NEW ORLEANS – , according to an update on this field at the annual meeting at the Endocrine Society.
“The risk of falling in older adults is very high, but risk can be evaluated, and there are effective strategies for risk reduction,” reported, codirector of the Biomechanics and Motion Analysis Laboratory at the Mayo Clinic, Rochester, Minn.
There is not much debate that aging individuals are at an increased risk of falls, but Dr. Kaufmanhis own set of data to reinforce this point. In a longitudinal study of 125 individuals over the age of 65 years who were followed for a year at his institution, 59% had at least one fall even though all were healthy and functional when enrolled.
“It was more common to fall in summer than in winter, and most occurred on a level surface,” said Dr. Kaufman citing data from a study published 2 years ago (). About half of the falls occurred at home.
Only 20%-30% of falls lead to moderate to severe injuries, but this is enough to make fall prevention an appropriate and important focus of public health initiatives to reduce morbidity and lower health costs, according to Dr. Kaufman, citing data suggesting that the medical costs total in the billions of dollars.
As a result of a substantial body of research in this area, there are now multiple clinical tests, such as grip strength, the functional reach test, and the 5-minute walk, that provide some degree of predictive value for identifying elderly individuals at risk for falls.
In addition, simple questionnaires that measure the fear of falling, such as the, and the , also identify individuals at higher risk of falling. According to Dr. Kaufman, the predictive value of these questionnaires stems from the fact that those with more fears are more likely to fall.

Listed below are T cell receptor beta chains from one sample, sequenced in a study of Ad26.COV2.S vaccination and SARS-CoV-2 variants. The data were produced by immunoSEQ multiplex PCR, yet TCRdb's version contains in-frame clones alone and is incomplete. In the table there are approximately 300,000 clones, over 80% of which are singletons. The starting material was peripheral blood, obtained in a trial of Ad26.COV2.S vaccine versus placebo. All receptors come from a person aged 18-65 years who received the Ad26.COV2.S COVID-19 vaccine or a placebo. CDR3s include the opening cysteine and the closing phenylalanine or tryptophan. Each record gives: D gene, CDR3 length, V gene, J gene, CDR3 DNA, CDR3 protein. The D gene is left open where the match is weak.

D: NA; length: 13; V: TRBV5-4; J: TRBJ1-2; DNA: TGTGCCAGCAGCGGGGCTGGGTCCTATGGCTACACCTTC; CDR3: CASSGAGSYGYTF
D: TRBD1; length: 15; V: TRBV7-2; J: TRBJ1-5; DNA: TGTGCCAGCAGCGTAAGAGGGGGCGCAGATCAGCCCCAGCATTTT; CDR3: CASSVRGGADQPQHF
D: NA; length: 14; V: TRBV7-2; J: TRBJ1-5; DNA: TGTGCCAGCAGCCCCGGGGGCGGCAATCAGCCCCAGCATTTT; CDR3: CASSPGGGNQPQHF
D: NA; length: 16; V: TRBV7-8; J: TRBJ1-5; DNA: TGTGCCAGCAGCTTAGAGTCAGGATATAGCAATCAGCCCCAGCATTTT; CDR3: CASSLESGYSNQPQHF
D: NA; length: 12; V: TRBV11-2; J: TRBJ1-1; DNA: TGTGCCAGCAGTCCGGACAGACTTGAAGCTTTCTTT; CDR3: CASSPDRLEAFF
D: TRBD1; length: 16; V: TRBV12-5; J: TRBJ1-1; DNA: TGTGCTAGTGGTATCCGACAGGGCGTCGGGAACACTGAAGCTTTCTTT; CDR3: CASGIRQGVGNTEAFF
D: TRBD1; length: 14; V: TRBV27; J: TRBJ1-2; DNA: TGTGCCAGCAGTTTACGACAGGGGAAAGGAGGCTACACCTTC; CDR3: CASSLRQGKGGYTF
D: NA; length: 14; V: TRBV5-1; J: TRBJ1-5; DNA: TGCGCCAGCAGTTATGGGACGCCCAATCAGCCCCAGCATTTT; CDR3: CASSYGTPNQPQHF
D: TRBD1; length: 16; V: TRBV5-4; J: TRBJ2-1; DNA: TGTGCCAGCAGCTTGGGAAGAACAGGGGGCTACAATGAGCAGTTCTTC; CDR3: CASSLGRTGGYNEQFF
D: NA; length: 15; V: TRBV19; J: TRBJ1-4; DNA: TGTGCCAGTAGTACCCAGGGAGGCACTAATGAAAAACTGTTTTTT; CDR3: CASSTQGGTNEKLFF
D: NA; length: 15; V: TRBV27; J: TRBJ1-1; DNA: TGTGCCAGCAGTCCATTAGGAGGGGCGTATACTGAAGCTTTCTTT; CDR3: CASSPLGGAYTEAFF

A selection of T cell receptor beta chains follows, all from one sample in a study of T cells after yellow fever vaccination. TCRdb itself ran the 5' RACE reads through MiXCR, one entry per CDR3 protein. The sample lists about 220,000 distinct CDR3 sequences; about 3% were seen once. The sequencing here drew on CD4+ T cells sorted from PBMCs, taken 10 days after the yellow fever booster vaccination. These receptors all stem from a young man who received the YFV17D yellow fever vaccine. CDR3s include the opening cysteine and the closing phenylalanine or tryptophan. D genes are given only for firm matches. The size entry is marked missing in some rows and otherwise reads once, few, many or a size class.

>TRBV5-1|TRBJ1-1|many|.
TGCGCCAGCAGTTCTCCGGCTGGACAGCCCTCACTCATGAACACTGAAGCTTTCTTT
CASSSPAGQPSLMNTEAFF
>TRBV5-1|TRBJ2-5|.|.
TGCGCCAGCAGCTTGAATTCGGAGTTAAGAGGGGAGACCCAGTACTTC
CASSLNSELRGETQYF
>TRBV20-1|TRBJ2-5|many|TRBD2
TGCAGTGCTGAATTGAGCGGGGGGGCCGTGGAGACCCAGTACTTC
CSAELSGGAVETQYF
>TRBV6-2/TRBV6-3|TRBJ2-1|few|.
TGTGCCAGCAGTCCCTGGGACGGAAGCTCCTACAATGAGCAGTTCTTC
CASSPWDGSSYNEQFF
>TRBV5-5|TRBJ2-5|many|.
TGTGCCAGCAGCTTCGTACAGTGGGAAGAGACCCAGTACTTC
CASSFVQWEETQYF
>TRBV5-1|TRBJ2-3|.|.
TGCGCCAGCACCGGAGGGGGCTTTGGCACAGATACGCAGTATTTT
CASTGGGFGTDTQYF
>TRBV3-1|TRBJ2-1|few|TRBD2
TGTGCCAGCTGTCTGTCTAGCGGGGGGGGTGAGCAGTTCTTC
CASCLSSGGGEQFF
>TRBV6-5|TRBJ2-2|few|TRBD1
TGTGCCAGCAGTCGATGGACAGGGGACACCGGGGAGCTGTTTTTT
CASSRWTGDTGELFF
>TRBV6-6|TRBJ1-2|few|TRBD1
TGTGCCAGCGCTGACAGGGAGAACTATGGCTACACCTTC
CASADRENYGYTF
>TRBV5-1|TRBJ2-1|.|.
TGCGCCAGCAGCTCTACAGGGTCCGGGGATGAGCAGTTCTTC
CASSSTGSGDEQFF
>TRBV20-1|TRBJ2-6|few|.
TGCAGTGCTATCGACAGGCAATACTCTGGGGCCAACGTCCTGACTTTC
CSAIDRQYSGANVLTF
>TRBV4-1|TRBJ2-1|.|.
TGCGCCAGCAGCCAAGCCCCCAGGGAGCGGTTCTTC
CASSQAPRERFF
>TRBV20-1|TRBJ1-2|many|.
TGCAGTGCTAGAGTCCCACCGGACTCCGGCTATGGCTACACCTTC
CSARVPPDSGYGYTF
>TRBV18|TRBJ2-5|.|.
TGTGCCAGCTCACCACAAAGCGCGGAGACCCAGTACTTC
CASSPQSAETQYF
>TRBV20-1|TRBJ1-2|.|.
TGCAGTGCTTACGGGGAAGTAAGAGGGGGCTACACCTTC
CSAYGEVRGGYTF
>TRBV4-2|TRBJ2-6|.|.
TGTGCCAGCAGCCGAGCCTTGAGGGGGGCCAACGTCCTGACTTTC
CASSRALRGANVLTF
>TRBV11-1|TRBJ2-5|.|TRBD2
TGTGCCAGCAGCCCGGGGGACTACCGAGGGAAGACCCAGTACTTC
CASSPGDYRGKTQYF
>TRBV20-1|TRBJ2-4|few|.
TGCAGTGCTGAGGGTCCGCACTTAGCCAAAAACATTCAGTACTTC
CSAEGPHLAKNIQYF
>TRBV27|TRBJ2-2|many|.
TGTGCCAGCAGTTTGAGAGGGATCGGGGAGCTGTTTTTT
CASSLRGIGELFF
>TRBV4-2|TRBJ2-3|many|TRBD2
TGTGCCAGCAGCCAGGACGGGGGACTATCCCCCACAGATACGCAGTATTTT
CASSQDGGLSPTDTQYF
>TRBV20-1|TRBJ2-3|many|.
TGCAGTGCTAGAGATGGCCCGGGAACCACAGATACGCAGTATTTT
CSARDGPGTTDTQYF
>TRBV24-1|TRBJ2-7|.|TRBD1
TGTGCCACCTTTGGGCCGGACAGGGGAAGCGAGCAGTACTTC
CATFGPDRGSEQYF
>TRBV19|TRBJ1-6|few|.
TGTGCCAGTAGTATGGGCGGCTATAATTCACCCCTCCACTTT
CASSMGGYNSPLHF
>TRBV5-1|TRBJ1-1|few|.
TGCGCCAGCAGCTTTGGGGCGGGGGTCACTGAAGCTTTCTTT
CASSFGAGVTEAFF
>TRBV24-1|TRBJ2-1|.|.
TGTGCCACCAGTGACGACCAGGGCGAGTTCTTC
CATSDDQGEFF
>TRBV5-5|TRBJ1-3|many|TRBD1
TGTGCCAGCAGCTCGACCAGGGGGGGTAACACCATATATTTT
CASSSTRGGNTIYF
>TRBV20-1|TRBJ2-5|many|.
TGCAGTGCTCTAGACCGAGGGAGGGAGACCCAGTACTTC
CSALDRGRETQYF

Dr. Kaufman advised using these simple measures alone or in combination to screen aging patients for risk of failing. Although he singled out grip strength and the ABC test as the clinical test and the questionnaire he is most likely to employ, he believes others are also reasonable. When performed by primary care physicians, although not specialists, evaluating patients for risk of falling is Medicare-reimbursable, according to Dr. Kaufman.
There are two components to effective prophylaxis. One is improving muscle strength. The other is improving neuromuscular response, which means moving quickly enough to compensate when one’s center of gravity is disturbed. According to Dr. Kaufman, who cited two randomized trials, exercise to restore muscle strength can by itself reduce the risk of falling by 10%-20%.
Neuromuscular training is more intensive and not widely available but very effective. This involves training patients to improve their reaction time in the event of an impending fall. This approach, called postural perturbation training, employs a harness to prevent injury.
“The elderly can lose their facility for rapid recovery but this can be relearned,” said Dr. Kaufman, who cited another two randomized trials with this approach that reduced falls by 45% and 55%.
Postural perturbation training, although used to train amputees to gain comfort ambulating on artificial limbs, has so far had limited use in the elderly, but Dr. Kaufman said it might have utility in selected individuals, and he noted that there is at least one commercial device now being marketed.
Many elderly patients will not be candidates for training to reduce falls due to frailty or comorbid conditions that prevent exercise, but Dr. Kaufman encouraged clinicians to evaluate risk of falls in aging individuals who are active because there are strategies to reduce risk, and falls are a major source of morbidity and mortality.
Even for those who are not suitable for risk reduction strategies, testing for risk of falls has the ancillary benefit of raising awareness, according to Dr. Kaufman.
Dr. Kaufman reported no relevant financial relationships to disclose.